From the opening with Richard Walley’s clapping sticks this show takes us on a musical journey that covers a great variety of genres and of human emotions.
Country and western, rhythm and blues, folk, ballads, lullabies all interweave with lovely quirky pieces about a crow and a magpie in which a harmonica and a guitar tussle it out. The effect is quite mesmerising. The range of material covered is just as impressive.
Williams sings about love of the earth, about loss and abandonment, about family and old folk, about rivers and oceans, birds, butterflies and caterpillars.
The glue to it all is Gina Williams, ably and delicately supported by Guy Ghouse’s guitar arrangements. She can be funny or giggly one minute and sombre and emotional the next. She can move herself to tears on stage, literally.
Her personal story is very powerful. From a difficult beginning and the experience of foster care she was able to rise above it all, without ever losing her warmth and sense of reality.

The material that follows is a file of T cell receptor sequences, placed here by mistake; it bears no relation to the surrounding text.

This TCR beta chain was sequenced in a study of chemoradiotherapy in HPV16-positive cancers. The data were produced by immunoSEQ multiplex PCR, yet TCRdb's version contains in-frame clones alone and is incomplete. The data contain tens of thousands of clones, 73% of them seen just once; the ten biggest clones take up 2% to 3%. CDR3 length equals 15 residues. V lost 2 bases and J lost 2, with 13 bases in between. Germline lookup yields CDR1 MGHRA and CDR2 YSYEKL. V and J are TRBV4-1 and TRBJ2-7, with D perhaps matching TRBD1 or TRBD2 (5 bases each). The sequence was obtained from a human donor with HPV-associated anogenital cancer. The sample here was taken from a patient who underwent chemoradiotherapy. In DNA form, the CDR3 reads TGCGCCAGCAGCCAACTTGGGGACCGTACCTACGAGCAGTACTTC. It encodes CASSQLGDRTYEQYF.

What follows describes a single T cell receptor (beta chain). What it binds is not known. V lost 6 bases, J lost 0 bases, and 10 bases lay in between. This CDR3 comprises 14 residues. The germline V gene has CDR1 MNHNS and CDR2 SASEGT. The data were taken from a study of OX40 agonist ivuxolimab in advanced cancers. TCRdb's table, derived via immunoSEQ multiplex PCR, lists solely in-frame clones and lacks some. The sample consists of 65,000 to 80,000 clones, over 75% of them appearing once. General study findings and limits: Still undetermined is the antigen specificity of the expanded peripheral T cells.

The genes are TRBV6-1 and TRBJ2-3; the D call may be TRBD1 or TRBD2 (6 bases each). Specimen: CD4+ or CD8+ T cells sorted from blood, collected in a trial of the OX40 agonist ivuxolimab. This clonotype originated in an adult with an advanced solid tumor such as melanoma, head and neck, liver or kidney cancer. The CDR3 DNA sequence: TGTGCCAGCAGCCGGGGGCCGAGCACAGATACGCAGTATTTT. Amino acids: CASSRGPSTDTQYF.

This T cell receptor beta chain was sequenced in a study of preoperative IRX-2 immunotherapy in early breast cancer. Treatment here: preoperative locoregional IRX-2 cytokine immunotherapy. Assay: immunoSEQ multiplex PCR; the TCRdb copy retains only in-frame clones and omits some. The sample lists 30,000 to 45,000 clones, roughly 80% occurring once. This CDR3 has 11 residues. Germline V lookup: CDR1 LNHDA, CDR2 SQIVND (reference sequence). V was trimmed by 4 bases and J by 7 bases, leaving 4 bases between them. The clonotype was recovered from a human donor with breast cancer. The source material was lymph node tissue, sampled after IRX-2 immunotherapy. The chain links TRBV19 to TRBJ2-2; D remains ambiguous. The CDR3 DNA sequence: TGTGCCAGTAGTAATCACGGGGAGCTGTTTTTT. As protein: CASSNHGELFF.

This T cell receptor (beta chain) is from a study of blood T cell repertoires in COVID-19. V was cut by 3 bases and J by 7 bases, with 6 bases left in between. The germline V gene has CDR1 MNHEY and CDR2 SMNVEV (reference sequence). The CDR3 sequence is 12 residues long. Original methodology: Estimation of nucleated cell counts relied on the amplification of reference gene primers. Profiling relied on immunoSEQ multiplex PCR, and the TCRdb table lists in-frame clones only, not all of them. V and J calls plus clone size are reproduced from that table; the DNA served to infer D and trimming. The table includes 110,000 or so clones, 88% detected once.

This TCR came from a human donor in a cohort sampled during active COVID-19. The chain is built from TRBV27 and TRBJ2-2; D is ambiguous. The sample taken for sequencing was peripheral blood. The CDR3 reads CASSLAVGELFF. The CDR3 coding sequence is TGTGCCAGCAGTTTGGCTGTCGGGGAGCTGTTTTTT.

She learned the language of her ancestors at TAFE and from humble origins in Bassendean she launched a musical career that took her all the way to London.She absorbs and learns, and uses her experiences to create music.
Cold Country you’re Beautiful, my Heart is in Love, she writes. Love has no boundaries.
Her story, her humour, her big heart charmed the audience. Backing her was a very large ensemble of truly gifted musicians. These are too numerous to list here, it included a wonderful keyboard player, percussionist, guitarists and a string ensemble.
The show does not shy away from entering the space of the often tragic history of European colonisation. Williams touches on the guilt, as indeed she’s entitled to, but she does not dwell on that.
What triumphs in the end is the human spirit. Most importantly what the audience comes away with, after the joyous final number, is that despite the adversities, what prevails is the sense of heart-felt love of one another and for the earth we all share.